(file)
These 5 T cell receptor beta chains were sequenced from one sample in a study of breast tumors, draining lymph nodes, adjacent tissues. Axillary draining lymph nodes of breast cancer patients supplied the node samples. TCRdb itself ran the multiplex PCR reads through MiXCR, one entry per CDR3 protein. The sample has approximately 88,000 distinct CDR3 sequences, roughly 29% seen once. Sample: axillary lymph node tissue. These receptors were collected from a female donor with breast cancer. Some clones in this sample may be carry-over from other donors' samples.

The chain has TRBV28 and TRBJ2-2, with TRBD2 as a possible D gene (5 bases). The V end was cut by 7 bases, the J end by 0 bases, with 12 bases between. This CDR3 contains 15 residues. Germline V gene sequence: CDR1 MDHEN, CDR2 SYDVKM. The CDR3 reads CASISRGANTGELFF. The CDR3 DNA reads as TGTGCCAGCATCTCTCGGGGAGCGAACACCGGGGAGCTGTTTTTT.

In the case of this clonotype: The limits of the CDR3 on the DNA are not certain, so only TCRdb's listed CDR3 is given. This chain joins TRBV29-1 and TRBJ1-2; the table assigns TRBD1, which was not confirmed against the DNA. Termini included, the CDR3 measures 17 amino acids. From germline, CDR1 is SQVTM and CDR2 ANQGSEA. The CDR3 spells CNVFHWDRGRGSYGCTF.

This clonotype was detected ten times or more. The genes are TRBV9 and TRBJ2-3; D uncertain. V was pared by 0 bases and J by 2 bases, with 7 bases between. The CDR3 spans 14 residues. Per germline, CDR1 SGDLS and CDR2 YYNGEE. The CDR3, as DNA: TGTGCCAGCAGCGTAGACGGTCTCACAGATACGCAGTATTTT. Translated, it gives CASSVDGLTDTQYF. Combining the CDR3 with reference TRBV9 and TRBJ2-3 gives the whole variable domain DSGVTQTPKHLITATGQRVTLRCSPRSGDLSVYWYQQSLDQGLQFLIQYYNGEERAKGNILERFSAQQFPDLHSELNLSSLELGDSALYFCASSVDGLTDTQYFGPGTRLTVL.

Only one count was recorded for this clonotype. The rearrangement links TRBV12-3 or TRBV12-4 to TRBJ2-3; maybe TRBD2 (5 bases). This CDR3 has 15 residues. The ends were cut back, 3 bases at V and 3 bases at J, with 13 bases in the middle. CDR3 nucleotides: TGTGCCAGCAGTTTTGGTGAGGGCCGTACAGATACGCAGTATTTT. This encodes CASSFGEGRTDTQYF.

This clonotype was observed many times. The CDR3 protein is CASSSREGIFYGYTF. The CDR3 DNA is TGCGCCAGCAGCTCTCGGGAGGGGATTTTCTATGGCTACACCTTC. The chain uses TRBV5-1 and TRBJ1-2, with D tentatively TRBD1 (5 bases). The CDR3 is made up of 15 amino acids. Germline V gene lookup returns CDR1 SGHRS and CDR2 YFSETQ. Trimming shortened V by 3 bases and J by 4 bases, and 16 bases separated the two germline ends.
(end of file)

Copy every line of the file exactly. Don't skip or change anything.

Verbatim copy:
These 5 T cell receptor beta chains were sequenced from one sample in a study of breast tumors, draining lymph nodes, adjacent tissues. Axillary draining lymph nodes of breast cancer patients supplied the node samples. TCRdb itself ran the multiplex PCR reads through MiXCR, one entry per CDR3 protein. The sample has approximately 88,000 distinct CDR3 sequences, roughly 29% seen once. Sample: axillary lymph node tissue. These receptors were collected from a female donor with breast cancer. Some clones in this sample may be carry-over from other donors' samples.

The chain has TRBV28 and TRBJ2-2, with TRBD2 as a possible D gene (5 bases). The V end was cut by 7 bases, the J end by 0 bases, with 12 bases between. This CDR3 contains 15 residues. Germline V gene sequence: CDR1 MDHEN, CDR2 SYDVKM. The CDR3 reads CASISRGANTGELFF. The CDR3 DNA reads as TGTGCCAGCATCTCTCGGGGAGCGAACACCGGGGAGCTGTTTTTT.

In the case of this clonotype: The limits of the CDR3 on the DNA are not certain, so only TCRdb's listed CDR3 is given. This chain joins TRBV29-1 and TRBJ1-2; the table assigns TRBD1, which was not confirmed against the DNA. Termini included, the CDR3 measures 17 amino acids. From germline, CDR1 is SQVTM and CDR2 ANQGSEA. The CDR3 spells CNVFHWDRGRGSYGCTF.

This clonotype was detected ten times or more. The genes are TRBV9 and TRBJ2-3; D uncertain. V was pared by 0 bases and J by 2 bases, with 7 bases between. The CDR3 spans 14 residues. Per germline, CDR1 SGDLS and CDR2 YYNGEE. The CDR3, as DNA: TGTGCCAGCAGCGTAGACGGTCTCACAGATACGCAGTATTTT. Translated, it gives CASSVDGLTDTQYF. Combining the CDR3 with reference TRBV9 and TRBJ2-3 gives the whole variable domain DSGVTQTPKHLITATGQRVTLRCSPRSGDLSVYWYQQSLDQGLQFLIQYYNGEERAKGNILERFSAQQFPDLHSELNLSSLELGDSALYFCASSVDGLTDTQYFGPGTRLTVL.

Only one count was recorded for this clonotype. The rearrangement links TRBV12-3 or TRBV12-4 to TRBJ2-3; maybe TRBD2 (5 bases). This CDR3 has 15 residues. The ends were cut back, 3 bases at V and 3 bases at J, with 13 bases in the middle. CDR3 nucleotides: TGTGCCAGCAGTTTTGGTGAGGGCCGTACAGATACGCAGTATTTT. This encodes CASSFGEGRTDTQYF.

This clonotype was observed many times. The CDR3 protein is CASSSREGIFYGYTF. The CDR3 DNA is TGCGCCAGCAGCTCTCGGGAGGGGATTTTCTATGGCTACACCTTC. The chain uses TRBV5-1 and TRBJ1-2, with D tentatively TRBD1 (5 bases). The CDR3 is made up of 15 amino acids. Germline V gene lookup returns CDR1 SGHRS and CDR2 YFSETQ. Trimming shortened V by 3 bases and J by 4 bases, and 16 bases separated the two germline ends.